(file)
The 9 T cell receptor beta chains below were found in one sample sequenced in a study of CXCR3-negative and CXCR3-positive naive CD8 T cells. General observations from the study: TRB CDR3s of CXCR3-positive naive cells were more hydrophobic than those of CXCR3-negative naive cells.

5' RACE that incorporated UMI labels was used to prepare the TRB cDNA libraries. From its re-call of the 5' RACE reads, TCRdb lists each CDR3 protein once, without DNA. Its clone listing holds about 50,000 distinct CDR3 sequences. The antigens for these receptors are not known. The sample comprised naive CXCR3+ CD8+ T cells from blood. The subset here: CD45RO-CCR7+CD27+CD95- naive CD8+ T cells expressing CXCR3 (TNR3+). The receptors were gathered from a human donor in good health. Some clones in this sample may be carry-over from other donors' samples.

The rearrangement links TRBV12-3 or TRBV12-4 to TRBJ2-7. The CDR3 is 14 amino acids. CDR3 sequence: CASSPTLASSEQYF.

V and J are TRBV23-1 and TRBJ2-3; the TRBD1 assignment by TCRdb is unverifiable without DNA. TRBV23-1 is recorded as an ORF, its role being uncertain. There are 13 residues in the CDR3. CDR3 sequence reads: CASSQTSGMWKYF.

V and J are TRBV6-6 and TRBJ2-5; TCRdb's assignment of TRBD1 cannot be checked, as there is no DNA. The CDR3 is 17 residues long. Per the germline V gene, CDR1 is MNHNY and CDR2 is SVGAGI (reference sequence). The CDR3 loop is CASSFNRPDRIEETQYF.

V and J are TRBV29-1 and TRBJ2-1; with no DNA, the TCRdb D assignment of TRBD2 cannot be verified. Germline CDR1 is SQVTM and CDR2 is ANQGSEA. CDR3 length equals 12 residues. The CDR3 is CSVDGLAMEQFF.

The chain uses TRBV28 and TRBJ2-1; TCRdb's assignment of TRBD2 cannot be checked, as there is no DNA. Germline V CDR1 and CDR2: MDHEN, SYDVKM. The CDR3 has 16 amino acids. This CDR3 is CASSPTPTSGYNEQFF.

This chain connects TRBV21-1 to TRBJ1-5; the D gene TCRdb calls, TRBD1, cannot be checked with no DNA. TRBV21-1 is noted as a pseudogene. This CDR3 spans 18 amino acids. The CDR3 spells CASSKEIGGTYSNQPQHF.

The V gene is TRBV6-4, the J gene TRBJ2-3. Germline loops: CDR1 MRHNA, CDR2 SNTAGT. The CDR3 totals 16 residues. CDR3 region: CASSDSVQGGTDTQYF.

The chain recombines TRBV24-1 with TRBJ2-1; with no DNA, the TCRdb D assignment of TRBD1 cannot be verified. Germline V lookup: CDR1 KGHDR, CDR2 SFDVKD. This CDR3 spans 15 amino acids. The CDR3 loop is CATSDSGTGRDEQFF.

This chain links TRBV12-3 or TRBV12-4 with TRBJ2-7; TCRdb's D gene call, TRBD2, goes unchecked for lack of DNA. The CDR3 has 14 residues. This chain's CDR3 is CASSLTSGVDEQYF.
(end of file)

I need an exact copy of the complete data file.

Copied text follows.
The 9 T cell receptor beta chains below were found in one sample sequenced in a study of CXCR3-negative and CXCR3-positive naive CD8 T cells. General observations from the study: TRB CDR3s of CXCR3-positive naive cells were more hydrophobic than those of CXCR3-negative naive cells.

5' RACE that incorporated UMI labels was used to prepare the TRB cDNA libraries. From its re-call of the 5' RACE reads, TCRdb lists each CDR3 protein once, without DNA. Its clone listing holds about 50,000 distinct CDR3 sequences. The antigens for these receptors are not known. The sample comprised naive CXCR3+ CD8+ T cells from blood. The subset here: CD45RO-CCR7+CD27+CD95- naive CD8+ T cells expressing CXCR3 (TNR3+). The receptors were gathered from a human donor in good health. Some clones in this sample may be carry-over from other donors' samples.

The rearrangement links TRBV12-3 or TRBV12-4 to TRBJ2-7. The CDR3 is 14 amino acids. CDR3 sequence: CASSPTLASSEQYF.

V and J are TRBV23-1 and TRBJ2-3; the TRBD1 assignment by TCRdb is unverifiable without DNA. TRBV23-1 is recorded as an ORF, its role being uncertain. There are 13 residues in the CDR3. CDR3 sequence reads: CASSQTSGMWKYF.

V and J are TRBV6-6 and TRBJ2-5; TCRdb's assignment of TRBD1 cannot be checked, as there is no DNA. The CDR3 is 17 residues long. Per the germline V gene, CDR1 is MNHNY and CDR2 is SVGAGI (reference sequence). The CDR3 loop is CASSFNRPDRIEETQYF.

V and J are TRBV29-1 and TRBJ2-1; with no DNA, the TCRdb D assignment of TRBD2 cannot be verified. Germline CDR1 is SQVTM and CDR2 is ANQGSEA. CDR3 length equals 12 residues. The CDR3 is CSVDGLAMEQFF.

The chain uses TRBV28 and TRBJ2-1; TCRdb's assignment of TRBD2 cannot be checked, as there is no DNA. Germline V CDR1 and CDR2: MDHEN, SYDVKM. The CDR3 has 16 amino acids. This CDR3 is CASSPTPTSGYNEQFF.

This chain connects TRBV21-1 to TRBJ1-5; the D gene TCRdb calls, TRBD1, cannot be checked with no DNA. TRBV21-1 is noted as a pseudogene. This CDR3 spans 18 amino acids. The CDR3 spells CASSKEIGGTYSNQPQHF.

The V gene is TRBV6-4, the J gene TRBJ2-3. Germline loops: CDR1 MRHNA, CDR2 SNTAGT. The CDR3 totals 16 residues. CDR3 region: CASSDSVQGGTDTQYF.

The chain recombines TRBV24-1 with TRBJ2-1; with no DNA, the TCRdb D assignment of TRBD1 cannot be verified. Germline V lookup: CDR1 KGHDR, CDR2 SFDVKD. This CDR3 spans 15 amino acids. The CDR3 loop is CATSDSGTGRDEQFF.

This chain links TRBV12-3 or TRBV12-4 with TRBJ2-7; TCRdb's D gene call, TRBD2, goes unchecked for lack of DNA. The CDR3 has 14 residues. This chain's CDR3 is CASSLTSGVDEQYF.